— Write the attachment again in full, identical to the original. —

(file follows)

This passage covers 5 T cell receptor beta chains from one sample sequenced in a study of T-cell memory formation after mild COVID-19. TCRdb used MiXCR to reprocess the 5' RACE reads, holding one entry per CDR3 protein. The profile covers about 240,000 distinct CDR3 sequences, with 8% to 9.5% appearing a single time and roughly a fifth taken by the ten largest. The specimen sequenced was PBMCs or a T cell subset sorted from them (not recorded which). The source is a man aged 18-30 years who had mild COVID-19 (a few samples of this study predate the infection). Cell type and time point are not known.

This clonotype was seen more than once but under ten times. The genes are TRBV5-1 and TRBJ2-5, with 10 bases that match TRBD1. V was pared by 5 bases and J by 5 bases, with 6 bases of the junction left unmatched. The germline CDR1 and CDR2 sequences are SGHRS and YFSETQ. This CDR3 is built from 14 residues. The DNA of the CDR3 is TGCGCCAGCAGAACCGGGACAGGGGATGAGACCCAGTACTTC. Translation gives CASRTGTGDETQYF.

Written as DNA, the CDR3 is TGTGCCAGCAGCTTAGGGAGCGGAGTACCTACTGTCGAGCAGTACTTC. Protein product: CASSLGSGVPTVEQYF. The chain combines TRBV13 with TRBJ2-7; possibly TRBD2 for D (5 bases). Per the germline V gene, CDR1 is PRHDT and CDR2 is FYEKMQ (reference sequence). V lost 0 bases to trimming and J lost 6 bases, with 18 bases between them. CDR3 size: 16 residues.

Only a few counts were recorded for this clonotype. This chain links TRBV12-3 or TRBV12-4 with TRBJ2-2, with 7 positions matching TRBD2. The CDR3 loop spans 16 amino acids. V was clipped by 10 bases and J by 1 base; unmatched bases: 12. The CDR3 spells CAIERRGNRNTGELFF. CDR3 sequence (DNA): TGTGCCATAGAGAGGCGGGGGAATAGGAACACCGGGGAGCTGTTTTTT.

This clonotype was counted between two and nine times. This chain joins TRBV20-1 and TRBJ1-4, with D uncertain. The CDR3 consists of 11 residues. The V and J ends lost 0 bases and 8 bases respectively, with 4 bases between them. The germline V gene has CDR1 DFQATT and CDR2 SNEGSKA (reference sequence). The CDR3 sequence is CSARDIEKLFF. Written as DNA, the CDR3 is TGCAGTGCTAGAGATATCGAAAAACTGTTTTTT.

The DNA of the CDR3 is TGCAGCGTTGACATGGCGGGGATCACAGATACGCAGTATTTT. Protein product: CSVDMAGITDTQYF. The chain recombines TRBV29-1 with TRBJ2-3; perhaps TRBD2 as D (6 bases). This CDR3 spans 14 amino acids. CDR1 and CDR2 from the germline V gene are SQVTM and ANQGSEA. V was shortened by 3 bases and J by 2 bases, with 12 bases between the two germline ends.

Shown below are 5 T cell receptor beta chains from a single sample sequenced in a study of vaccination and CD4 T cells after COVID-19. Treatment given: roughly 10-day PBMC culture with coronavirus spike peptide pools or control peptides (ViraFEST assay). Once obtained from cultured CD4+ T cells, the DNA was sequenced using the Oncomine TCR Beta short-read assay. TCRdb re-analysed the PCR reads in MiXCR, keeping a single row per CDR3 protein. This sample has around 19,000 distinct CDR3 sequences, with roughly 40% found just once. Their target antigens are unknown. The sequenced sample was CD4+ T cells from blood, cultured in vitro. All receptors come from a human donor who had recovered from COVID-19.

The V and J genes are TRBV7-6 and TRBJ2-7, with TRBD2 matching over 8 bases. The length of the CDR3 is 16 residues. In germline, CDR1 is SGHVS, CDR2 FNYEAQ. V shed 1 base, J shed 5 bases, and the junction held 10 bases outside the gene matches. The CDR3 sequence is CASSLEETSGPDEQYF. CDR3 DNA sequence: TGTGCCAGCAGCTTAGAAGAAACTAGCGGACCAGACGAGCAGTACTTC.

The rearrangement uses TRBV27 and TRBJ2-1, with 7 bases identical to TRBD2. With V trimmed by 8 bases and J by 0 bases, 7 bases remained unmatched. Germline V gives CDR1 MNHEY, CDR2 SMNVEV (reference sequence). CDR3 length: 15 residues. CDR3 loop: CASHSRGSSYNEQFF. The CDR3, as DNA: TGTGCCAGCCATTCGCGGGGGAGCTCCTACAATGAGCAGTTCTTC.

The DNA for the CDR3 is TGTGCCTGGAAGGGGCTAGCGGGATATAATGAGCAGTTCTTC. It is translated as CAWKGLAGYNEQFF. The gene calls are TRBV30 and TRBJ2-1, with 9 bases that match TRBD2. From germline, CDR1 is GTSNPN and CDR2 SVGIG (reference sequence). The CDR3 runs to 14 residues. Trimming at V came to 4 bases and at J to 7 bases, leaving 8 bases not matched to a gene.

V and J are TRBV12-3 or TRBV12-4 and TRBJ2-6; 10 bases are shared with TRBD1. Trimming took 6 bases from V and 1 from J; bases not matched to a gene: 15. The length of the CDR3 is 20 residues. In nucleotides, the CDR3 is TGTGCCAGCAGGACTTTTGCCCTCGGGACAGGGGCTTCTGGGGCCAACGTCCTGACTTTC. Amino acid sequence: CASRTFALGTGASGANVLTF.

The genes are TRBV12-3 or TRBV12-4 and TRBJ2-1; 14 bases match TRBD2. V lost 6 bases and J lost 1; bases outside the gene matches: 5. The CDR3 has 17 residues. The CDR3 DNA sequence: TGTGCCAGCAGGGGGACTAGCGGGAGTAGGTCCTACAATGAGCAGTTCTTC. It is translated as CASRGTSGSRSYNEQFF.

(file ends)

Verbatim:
This passage covers 5 T cell receptor beta chains from one sample sequenced in a study of T-cell memory formation after mild COVID-19. TCRdb used MiXCR to reprocess the 5' RACE reads, holding one entry per CDR3 protein. The profile covers about 240,000 distinct CDR3 sequences, with 8% to 9.5% appearing a single time and roughly a fifth taken by the ten largest. The specimen sequenced was PBMCs or a T cell subset sorted from them (not recorded which). The source is a man aged 18-30 years who had mild COVID-19 (a few samples of this study predate the infection). Cell type and time point are not known.

This clonotype was seen more than once but under ten times. The genes are TRBV5-1 and TRBJ2-5, with 10 bases that match TRBD1. V was pared by 5 bases and J by 5 bases, with 6 bases of the junction left unmatched. The germline CDR1 and CDR2 sequences are SGHRS and YFSETQ. This CDR3 is built from 14 residues. The DNA of the CDR3 is TGCGCCAGCAGAACCGGGACAGGGGATGAGACCCAGTACTTC. Translation gives CASRTGTGDETQYF.

Written as DNA, the CDR3 is TGTGCCAGCAGCTTAGGGAGCGGAGTACCTACTGTCGAGCAGTACTTC. Protein product: CASSLGSGVPTVEQYF. The chain combines TRBV13 with TRBJ2-7; possibly TRBD2 for D (5 bases). Per the germline V gene, CDR1 is PRHDT and CDR2 is FYEKMQ (reference sequence). V lost 0 bases to trimming and J lost 6 bases, with 18 bases between them. CDR3 size: 16 residues.

Only a few counts were recorded for this clonotype. This chain links TRBV12-3 or TRBV12-4 with TRBJ2-2, with 7 positions matching TRBD2. The CDR3 loop spans 16 amino acids. V was clipped by 10 bases and J by 1 base; unmatched bases: 12. The CDR3 spells CAIERRGNRNTGELFF. CDR3 sequence (DNA): TGTGCCATAGAGAGGCGGGGGAATAGGAACACCGGGGAGCTGTTTTTT.

This clonotype was counted between two and nine times. This chain joins TRBV20-1 and TRBJ1-4, with D uncertain. The CDR3 consists of 11 residues. The V and J ends lost 0 bases and 8 bases respectively, with 4 bases between them. The germline V gene has CDR1 DFQATT and CDR2 SNEGSKA (reference sequence). The CDR3 sequence is CSARDIEKLFF. Written as DNA, the CDR3 is TGCAGTGCTAGAGATATCGAAAAACTGTTTTTT.

The DNA of the CDR3 is TGCAGCGTTGACATGGCGGGGATCACAGATACGCAGTATTTT. Protein product: CSVDMAGITDTQYF. The chain recombines TRBV29-1 with TRBJ2-3; perhaps TRBD2 as D (6 bases). This CDR3 spans 14 amino acids. CDR1 and CDR2 from the germline V gene are SQVTM and ANQGSEA. V was shortened by 3 bases and J by 2 bases, with 12 bases between the two germline ends.

Shown below are 5 T cell receptor beta chains from a single sample sequenced in a study of vaccination and CD4 T cells after COVID-19. Treatment given: roughly 10-day PBMC culture with coronavirus spike peptide pools or control peptides (ViraFEST assay). Once obtained from cultured CD4+ T cells, the DNA was sequenced using the Oncomine TCR Beta short-read assay. TCRdb re-analysed the PCR reads in MiXCR, keeping a single row per CDR3 protein. This sample has around 19,000 distinct CDR3 sequences, with roughly 40% found just once. Their target antigens are unknown. The sequenced sample was CD4+ T cells from blood, cultured in vitro. All receptors come from a human donor who had recovered from COVID-19.

The V and J genes are TRBV7-6 and TRBJ2-7, with TRBD2 matching over 8 bases. The length of the CDR3 is 16 residues. In germline, CDR1 is SGHVS, CDR2 FNYEAQ. V shed 1 base, J shed 5 bases, and the junction held 10 bases outside the gene matches. The CDR3 sequence is CASSLEETSGPDEQYF. CDR3 DNA sequence: TGTGCCAGCAGCTTAGAAGAAACTAGCGGACCAGACGAGCAGTACTTC.

The rearrangement uses TRBV27 and TRBJ2-1, with 7 bases identical to TRBD2. With V trimmed by 8 bases and J by 0 bases, 7 bases remained unmatched. Germline V gives CDR1 MNHEY, CDR2 SMNVEV (reference sequence). CDR3 length: 15 residues. CDR3 loop: CASHSRGSSYNEQFF. The CDR3, as DNA: TGTGCCAGCCATTCGCGGGGGAGCTCCTACAATGAGCAGTTCTTC.

The DNA for the CDR3 is TGTGCCTGGAAGGGGCTAGCGGGATATAATGAGCAGTTCTTC. It is translated as CAWKGLAGYNEQFF. The gene calls are TRBV30 and TRBJ2-1, with 9 bases that match TRBD2. From germline, CDR1 is GTSNPN and CDR2 SVGIG (reference sequence). The CDR3 runs to 14 residues. Trimming at V came to 4 bases and at J to 7 bases, leaving 8 bases not matched to a gene.

V and J are TRBV12-3 or TRBV12-4 and TRBJ2-6; 10 bases are shared with TRBD1. Trimming took 6 bases from V and 1 from J; bases not matched to a gene: 15. The length of the CDR3 is 20 residues. In nucleotides, the CDR3 is TGTGCCAGCAGGACTTTTGCCCTCGGGACAGGGGCTTCTGGGGCCAACGTCCTGACTTTC. Amino acid sequence: CASRTFALGTGASGANVLTF.

The genes are TRBV12-3 or TRBV12-4 and TRBJ2-1; 14 bases match TRBD2. V lost 6 bases and J lost 1; bases outside the gene matches: 5. The CDR3 has 17 residues. The CDR3 DNA sequence: TGTGCCAGCAGGGGGACTAGCGGGAGTAGGTCCTACAATGAGCAGTTCTTC. It is translated as CASRGTSGSRSYNEQFF.